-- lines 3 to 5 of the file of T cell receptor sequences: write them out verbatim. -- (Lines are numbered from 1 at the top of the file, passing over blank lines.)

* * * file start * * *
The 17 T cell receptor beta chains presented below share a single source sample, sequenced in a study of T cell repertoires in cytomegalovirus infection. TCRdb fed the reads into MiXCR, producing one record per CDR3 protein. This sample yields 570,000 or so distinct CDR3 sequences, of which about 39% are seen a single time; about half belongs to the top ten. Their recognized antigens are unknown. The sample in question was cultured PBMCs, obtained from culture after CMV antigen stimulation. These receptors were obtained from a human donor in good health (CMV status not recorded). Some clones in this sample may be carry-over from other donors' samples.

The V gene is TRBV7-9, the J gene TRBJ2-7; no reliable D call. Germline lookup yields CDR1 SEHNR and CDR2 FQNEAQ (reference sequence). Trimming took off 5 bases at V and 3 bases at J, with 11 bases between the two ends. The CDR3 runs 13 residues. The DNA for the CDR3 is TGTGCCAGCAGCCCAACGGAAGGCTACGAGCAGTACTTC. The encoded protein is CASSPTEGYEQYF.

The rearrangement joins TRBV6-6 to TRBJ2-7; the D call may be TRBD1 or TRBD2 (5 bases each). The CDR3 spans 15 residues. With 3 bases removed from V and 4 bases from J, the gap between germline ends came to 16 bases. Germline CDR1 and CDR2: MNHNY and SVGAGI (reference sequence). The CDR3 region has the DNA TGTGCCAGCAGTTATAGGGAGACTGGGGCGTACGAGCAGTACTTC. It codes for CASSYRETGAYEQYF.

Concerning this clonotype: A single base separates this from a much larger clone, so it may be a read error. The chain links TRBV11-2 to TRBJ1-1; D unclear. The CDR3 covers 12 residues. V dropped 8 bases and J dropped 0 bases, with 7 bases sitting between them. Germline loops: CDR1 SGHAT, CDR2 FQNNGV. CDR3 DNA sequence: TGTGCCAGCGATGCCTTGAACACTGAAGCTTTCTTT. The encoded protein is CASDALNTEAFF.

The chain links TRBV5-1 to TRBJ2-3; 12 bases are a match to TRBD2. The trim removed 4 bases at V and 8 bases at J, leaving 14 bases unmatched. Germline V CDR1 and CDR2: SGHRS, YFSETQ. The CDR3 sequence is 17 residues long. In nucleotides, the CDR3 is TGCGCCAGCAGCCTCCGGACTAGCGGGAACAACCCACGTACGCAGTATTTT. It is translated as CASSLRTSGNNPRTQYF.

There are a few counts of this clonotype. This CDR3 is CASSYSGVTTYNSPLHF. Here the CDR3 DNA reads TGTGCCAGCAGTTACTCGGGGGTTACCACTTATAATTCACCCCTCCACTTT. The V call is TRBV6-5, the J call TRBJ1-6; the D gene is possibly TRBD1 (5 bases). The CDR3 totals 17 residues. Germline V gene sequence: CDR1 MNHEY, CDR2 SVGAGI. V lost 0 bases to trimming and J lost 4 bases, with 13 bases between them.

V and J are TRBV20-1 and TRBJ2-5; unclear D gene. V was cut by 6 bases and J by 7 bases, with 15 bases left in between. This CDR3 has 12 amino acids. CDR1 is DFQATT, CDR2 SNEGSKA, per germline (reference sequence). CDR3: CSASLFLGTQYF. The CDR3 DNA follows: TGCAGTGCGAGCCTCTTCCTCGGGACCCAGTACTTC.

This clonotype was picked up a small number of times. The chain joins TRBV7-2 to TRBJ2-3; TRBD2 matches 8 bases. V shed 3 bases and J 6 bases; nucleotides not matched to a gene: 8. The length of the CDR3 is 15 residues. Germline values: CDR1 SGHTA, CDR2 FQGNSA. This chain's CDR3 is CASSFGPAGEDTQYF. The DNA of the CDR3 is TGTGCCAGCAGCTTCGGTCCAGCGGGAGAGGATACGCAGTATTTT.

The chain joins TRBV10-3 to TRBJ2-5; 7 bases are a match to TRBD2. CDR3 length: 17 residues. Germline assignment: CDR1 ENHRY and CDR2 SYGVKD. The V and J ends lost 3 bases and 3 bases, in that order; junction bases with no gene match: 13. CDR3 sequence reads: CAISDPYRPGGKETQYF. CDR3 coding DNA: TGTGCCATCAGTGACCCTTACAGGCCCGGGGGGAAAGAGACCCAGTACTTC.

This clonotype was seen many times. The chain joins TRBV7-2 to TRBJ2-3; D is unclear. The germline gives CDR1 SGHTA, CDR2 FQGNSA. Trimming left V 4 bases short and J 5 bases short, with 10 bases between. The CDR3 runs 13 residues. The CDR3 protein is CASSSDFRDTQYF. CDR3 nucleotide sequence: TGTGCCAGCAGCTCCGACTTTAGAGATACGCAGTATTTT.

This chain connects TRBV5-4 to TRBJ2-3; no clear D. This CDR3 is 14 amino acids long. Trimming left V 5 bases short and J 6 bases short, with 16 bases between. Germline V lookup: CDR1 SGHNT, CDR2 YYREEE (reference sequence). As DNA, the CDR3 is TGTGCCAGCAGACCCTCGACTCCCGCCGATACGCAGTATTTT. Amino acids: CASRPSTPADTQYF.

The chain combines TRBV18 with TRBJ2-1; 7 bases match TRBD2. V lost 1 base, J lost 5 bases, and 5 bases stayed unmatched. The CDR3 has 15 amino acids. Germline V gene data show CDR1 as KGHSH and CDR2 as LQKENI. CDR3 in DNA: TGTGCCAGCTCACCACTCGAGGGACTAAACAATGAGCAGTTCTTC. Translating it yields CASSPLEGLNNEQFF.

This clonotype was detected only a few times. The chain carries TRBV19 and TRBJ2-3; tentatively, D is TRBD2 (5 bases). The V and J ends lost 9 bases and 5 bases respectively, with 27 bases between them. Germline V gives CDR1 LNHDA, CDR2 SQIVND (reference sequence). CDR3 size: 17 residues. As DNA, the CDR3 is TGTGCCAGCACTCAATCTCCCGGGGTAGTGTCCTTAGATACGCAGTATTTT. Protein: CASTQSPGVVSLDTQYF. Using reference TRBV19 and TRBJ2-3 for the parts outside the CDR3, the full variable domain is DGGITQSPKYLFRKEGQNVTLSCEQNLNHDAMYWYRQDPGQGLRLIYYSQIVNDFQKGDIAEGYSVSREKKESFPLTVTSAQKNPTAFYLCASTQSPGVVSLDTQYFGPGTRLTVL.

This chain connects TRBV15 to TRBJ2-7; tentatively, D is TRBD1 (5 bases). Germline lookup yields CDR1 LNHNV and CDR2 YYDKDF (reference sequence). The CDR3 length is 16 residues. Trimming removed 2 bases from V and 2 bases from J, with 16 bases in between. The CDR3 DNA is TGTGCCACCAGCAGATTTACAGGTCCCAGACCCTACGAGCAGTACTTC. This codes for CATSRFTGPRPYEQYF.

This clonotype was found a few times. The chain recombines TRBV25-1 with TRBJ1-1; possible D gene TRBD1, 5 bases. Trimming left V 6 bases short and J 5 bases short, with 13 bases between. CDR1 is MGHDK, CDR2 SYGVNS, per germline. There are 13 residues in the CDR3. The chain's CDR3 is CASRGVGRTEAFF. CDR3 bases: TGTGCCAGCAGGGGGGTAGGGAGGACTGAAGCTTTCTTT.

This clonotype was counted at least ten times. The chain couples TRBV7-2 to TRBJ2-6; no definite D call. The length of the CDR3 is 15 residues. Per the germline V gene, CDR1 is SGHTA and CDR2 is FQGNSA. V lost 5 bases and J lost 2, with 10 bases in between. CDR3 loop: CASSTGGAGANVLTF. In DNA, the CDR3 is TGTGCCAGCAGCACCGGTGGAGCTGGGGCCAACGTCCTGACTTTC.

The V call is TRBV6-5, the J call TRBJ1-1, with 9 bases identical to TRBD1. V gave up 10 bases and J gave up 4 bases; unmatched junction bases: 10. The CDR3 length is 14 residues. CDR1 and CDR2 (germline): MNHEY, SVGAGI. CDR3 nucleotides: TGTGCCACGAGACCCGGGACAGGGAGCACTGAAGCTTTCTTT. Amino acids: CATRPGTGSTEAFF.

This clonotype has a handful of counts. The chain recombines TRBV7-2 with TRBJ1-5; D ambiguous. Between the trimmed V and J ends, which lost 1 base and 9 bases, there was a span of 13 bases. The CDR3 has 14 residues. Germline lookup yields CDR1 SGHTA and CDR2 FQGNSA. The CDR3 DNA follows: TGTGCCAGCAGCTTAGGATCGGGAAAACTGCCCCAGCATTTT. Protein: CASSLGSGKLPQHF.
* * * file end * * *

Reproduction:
The rearrangement joins TRBV6-6 to TRBJ2-7; the D call may be TRBD1 or TRBD2 (5 bases each). The CDR3 spans 15 residues. With 3 bases removed from V and 4 bases from J, the gap between germline ends came to 16 bases. Germline CDR1 and CDR2: MNHNY and SVGAGI (reference sequence). The CDR3 region has the DNA TGTGCCAGCAGTTATAGGGAGACTGGGGCGTACGAGCAGTACTTC. It codes for CASSYRETGAYEQYF.

Concerning this clonotype: A single base separates this from a much larger clone, so it may be a read error. The chain links TRBV11-2 to TRBJ1-1; D unclear. The CDR3 covers 12 residues. V dropped 8 bases and J dropped 0 bases, with 7 bases sitting between them. Germline loops: CDR1 SGHAT, CDR2 FQNNGV. CDR3 DNA sequence: TGTGCCAGCGATGCCTTGAACACTGAAGCTTTCTTT. The encoded protein is CASDALNTEAFF.

The chain links TRBV5-1 to TRBJ2-3; 12 bases are a match to TRBD2. The trim removed 4 bases at V and 8 bases at J, leaving 14 bases unmatched. Germline V CDR1 and CDR2: SGHRS, YFSETQ. The CDR3 sequence is 17 residues long. In nucleotides, the CDR3 is TGCGCCAGCAGCCTCCGGACTAGCGGGAACAACCCACGTACGCAGTATTTT. It is translated as CASSLRTSGNNPRTQYF.